ROSEBURG, Ore. -- The COVID-19 vaccine has made it to Douglas County.
The first shipment of the Pfizer vaccine was sent to Mercy Medical Center. Hospital officials said it contained 975 doses.
They gave the first doses to 30 employees, including physician leadership, nursing leadership and some representatives from administration.
“This is really a historic day for Mercy, for our state and for our community as we try to get back to normalcy," said chief medical officer Jason Gray.
Gray was the first person to receive the vaccine among the 30 selected employees.
He said Thursday's distribution was a pilot as they are still testing their processes. He said they'll have an easier time monitoring how the vaccine reacts to their bodies.
“There’s always a rare chance of an allergic reaction to any medication," he said. "Being a new vaccine, it is a measure of safety.”
However, he said he doesn't want to scare people from getting it.
Gray said the vaccine will not be mandatory among the staff at Mercy Medical Center, but it is strongly encouraged.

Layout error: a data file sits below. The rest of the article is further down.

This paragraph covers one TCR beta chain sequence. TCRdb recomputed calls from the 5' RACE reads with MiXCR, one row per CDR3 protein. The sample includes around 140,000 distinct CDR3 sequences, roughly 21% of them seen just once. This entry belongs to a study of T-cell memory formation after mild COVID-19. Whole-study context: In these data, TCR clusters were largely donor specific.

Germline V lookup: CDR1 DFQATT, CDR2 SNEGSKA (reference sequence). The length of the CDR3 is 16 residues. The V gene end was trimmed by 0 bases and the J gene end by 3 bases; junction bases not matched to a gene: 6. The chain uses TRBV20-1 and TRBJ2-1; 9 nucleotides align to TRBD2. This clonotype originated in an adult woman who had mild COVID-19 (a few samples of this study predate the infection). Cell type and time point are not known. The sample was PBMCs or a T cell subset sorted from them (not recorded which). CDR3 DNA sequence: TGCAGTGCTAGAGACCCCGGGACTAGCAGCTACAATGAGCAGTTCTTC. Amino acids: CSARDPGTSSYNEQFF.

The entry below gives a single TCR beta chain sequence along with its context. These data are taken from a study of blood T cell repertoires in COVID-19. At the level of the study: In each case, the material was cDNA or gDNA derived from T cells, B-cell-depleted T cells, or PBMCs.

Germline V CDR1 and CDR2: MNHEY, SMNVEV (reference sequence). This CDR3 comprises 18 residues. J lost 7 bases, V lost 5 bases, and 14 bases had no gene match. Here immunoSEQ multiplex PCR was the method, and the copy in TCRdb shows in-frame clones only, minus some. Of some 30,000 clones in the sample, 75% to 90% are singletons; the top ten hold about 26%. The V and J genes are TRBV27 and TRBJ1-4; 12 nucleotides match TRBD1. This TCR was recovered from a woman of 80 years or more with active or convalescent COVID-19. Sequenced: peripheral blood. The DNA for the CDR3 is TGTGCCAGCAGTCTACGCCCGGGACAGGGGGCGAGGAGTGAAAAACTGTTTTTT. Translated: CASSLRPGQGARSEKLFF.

"Myself, Dr. (Brad) Robinson, our infectious disease specialist, we would never ask our staff or patients to do something that we don’t feel safe doing ourselves," he said.
Robinson was the second person to receive the vaccine. He told KEZI 9 News that he wanted to do it to show his staff and patients that they have nothing to worry about.
“Obviously the more vaccination uptake we have, the quicker we can achieve immunity in the community," said Robinson.
Gray said they are expecting more shipments of the vaccine and expect to begin vaccinating more employees starting next week. He said they plan to host clinics three times a week and hope to vaccinate at least 50 people at each.
However, even though the vaccine is in Douglas County, Gray said this is not an excuse for people to avoid washing their hands, wearing their masks, social distancing and staying away from large gatherings.
“If we can endure just a little while longer as we get the majority of our citizens vaccinated, then we can start the steps to get back to normal," he said.